These three will be expecting a dogfight, elsewhere, West Brom have made some clever signings, Bolton should have enough class and Wolves’ squad looks strong enough to remain above the pit. Of the three promoted sides, Norwich could spring some surprises. Carrow Road will be rammed full of partisan crowds every other weekend and Paul Lambert’s squad know nothing other than winning under him following back-to-back promotions. They will be handed thrashings on occasion but should pick up enough points at home to ensure survival. Wigan continue to astound given their tiny stature but Roberto Martínez deserves plenty of plaudits for the side he has built. The loss of Charles N’Zogbia will be felt but there is an infectious excitement about Victor Moses and he should repeat N’Zogbia’s match-winning performances from the left wing.

QPR were magnificent in their Championship winning season but the emotion involved in that triumph may have sapped them. Neil Warnock appears an exasperated man this off-season and hasn’t been backed with the type of funds his owners could quite easily part with. Old-timers Shaun Derry and Clint Hill were stalwarts in the second tier but surely the step up will prove too much. Adel Taarabt and Alejandro Faurlín are wonderful ball-players and in D.J. Campbell and Jay Bothroyd, goals shouldn’t be hard to come by. But will it be enough?

Swansea finished last season in-form and their Premier League status will probably hinge on Scott Sinclair’s performances. Sinclair set the Championship alight but he has struggled when faced with Premier League defences before. There is still time for Swansea to make some moves in the transfer market but they know they will face an uphill task regardless.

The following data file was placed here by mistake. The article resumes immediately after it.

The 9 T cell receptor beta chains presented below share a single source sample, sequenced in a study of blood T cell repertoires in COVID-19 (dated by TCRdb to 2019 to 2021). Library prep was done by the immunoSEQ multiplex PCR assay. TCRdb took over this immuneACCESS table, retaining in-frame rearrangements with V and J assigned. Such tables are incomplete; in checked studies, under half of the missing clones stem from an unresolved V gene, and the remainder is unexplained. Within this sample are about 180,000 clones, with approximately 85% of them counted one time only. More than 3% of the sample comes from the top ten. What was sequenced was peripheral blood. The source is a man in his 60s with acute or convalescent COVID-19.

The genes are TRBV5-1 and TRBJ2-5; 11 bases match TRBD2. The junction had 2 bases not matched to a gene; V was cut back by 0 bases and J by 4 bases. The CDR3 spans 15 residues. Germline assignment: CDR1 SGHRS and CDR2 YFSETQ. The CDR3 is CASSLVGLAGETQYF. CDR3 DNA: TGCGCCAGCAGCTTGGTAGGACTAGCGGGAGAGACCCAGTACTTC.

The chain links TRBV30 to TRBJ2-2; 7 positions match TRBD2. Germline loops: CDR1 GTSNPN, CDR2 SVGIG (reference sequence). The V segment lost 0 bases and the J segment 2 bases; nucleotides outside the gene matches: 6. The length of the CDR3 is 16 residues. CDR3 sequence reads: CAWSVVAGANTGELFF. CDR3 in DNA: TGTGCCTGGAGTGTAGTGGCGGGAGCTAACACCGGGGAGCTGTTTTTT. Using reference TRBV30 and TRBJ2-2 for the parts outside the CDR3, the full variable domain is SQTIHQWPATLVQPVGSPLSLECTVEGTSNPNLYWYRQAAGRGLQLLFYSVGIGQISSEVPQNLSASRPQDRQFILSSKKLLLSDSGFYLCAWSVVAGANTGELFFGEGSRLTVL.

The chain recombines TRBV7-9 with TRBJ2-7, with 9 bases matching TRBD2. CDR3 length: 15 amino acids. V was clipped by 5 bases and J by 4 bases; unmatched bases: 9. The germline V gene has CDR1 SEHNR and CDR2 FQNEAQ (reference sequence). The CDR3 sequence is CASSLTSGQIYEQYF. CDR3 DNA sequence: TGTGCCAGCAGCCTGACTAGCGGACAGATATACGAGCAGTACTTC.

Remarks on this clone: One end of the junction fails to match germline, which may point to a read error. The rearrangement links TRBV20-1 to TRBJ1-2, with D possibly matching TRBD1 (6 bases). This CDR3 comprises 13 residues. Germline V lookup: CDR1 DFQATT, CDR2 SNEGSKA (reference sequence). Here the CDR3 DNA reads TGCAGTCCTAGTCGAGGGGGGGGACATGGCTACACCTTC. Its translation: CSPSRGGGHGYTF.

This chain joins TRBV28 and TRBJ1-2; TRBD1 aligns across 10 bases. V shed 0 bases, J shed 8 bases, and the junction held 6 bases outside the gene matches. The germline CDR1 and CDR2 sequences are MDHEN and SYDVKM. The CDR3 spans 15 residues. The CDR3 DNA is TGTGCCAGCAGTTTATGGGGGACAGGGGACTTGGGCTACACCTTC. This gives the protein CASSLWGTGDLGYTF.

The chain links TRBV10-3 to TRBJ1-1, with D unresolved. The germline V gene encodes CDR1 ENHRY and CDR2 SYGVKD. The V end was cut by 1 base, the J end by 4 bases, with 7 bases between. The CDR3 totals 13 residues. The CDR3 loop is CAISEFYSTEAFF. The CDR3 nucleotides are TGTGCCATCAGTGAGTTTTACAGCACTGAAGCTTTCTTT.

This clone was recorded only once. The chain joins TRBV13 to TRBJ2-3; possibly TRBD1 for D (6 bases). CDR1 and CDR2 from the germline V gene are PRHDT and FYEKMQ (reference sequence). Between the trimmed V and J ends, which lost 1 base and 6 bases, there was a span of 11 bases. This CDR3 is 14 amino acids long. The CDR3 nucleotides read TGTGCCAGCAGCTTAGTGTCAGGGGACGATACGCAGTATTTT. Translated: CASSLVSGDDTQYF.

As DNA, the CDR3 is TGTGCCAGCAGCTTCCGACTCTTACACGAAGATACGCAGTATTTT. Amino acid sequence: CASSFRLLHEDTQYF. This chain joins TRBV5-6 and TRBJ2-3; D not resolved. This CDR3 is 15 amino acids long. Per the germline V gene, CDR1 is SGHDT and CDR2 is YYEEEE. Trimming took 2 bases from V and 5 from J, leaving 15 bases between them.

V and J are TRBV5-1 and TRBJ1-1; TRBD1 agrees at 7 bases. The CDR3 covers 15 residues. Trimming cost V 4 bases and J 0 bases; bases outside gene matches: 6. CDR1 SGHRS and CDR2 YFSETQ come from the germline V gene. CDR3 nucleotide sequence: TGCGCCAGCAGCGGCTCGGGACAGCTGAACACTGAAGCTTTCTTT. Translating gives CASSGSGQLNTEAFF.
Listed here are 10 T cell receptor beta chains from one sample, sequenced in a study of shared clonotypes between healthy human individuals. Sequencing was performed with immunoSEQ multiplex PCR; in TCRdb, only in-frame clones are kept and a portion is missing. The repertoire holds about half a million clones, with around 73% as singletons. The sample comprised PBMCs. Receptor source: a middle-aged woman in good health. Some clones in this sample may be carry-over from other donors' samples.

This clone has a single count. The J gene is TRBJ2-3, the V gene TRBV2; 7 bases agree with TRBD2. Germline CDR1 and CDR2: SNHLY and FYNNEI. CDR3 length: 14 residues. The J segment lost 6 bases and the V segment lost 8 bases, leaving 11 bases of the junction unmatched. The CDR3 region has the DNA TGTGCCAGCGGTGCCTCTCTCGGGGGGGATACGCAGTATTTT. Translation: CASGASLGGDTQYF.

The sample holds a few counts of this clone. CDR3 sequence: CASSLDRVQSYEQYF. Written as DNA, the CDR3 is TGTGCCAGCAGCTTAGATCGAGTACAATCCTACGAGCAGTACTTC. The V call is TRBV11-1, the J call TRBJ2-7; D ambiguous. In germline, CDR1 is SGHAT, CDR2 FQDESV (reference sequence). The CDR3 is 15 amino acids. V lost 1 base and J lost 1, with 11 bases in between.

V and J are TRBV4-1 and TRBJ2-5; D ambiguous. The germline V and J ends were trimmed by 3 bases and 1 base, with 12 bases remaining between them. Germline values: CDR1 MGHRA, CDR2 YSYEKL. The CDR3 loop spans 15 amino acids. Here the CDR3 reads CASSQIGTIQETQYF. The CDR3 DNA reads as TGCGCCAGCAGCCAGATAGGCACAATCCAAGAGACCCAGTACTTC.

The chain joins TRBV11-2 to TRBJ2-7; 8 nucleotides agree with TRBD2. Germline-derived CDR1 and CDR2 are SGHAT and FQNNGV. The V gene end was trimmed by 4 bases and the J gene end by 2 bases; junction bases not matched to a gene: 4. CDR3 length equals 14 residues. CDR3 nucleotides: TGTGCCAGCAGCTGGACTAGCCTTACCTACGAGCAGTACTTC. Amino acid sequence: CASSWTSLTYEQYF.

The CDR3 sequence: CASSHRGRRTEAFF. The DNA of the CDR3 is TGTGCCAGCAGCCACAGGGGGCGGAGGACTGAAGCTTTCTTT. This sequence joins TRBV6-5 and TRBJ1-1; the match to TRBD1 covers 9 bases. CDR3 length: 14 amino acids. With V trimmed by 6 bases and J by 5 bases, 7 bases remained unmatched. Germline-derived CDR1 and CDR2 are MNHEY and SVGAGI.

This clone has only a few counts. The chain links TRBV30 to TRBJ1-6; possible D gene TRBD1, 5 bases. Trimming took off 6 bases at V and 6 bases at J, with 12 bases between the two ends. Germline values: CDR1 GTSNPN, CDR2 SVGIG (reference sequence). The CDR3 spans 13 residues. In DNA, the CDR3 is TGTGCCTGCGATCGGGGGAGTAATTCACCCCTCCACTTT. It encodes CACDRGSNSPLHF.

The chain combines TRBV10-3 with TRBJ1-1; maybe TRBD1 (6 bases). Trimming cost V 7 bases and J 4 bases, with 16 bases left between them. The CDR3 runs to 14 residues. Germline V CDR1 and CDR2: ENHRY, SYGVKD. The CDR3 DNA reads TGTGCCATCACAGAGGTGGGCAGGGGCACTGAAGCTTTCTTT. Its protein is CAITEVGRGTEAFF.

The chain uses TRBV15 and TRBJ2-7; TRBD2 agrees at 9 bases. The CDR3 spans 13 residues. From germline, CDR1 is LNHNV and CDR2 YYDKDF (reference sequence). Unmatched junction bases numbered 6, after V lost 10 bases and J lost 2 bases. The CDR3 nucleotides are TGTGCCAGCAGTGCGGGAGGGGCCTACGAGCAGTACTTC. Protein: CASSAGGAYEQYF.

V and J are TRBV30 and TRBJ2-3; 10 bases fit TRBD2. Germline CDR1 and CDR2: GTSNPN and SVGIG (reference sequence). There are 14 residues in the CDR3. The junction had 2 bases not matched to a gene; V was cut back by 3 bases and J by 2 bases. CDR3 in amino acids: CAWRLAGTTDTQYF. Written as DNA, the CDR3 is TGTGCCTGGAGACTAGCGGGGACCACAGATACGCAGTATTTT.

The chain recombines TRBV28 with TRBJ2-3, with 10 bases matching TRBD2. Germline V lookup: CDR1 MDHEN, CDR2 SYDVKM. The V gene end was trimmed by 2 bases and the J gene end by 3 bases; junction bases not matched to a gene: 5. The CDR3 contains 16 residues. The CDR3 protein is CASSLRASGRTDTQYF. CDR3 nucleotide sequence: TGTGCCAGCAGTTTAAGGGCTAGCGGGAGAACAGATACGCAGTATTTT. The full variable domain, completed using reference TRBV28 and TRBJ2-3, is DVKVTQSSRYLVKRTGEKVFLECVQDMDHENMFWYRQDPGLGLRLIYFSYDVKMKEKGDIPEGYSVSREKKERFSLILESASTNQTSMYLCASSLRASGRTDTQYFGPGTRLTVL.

Blackburn are quickly growing into the Premier League’s punch line (see this Venky’s advert for further evidence). They clung on by the skin of their teeth last May and will be grasping for enamel once more. Phil Jones wisely jumped board and there are enough suitors for Christopher Samba to believe that Rovers will need a whole new centre-back pairing. With changes at the back they will need a steady stream of goals and none of the current crop looks good enough to keep them from sinking.

You can follow me on Twitter @liamblackburn.

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Martin O’Neill’s Penchant for British Talent Proved His Undoing


“I can’t even spell spaghetti never mind talk Italian. How could I tell an Italian to get the ball? He might grab mine!”

In the aftermath of another dismal showing in an international competition, everybody has a diagnosis for the terminally ill English national team.

Is it the manager? Is it the egos of the exceedingly rich Premier League players? Is it the absence of a winter break? Or is it the influx of foreign players in the country’s top division? All likely theories but it is the latter which I want to draw attention to here.

It is a theory I refuse to subscribe to. All of England’s squad played in the Premier League last year and the majority play for clubs who continually play in Europe’s premier club competition, the Champions League.

Nevertheless, The Premier League is certainly concerned about the development of young British players. It is concerned enough to offer a remedy, the home-grown rule. As a result, this season, clubs will need to include no more than 17 non home-grown players in their 25 man squad.

O'Neill has left Villa in the lurch

One club who this certainly doesn’t endanger is Aston Villa. Villa’s proposed squad contains 13 players who qualify as ‘home-grown’. Of these, 11 were signed by Martin O’Neill, the man who has just stormed out of Villa Park in a dispute over future transfers.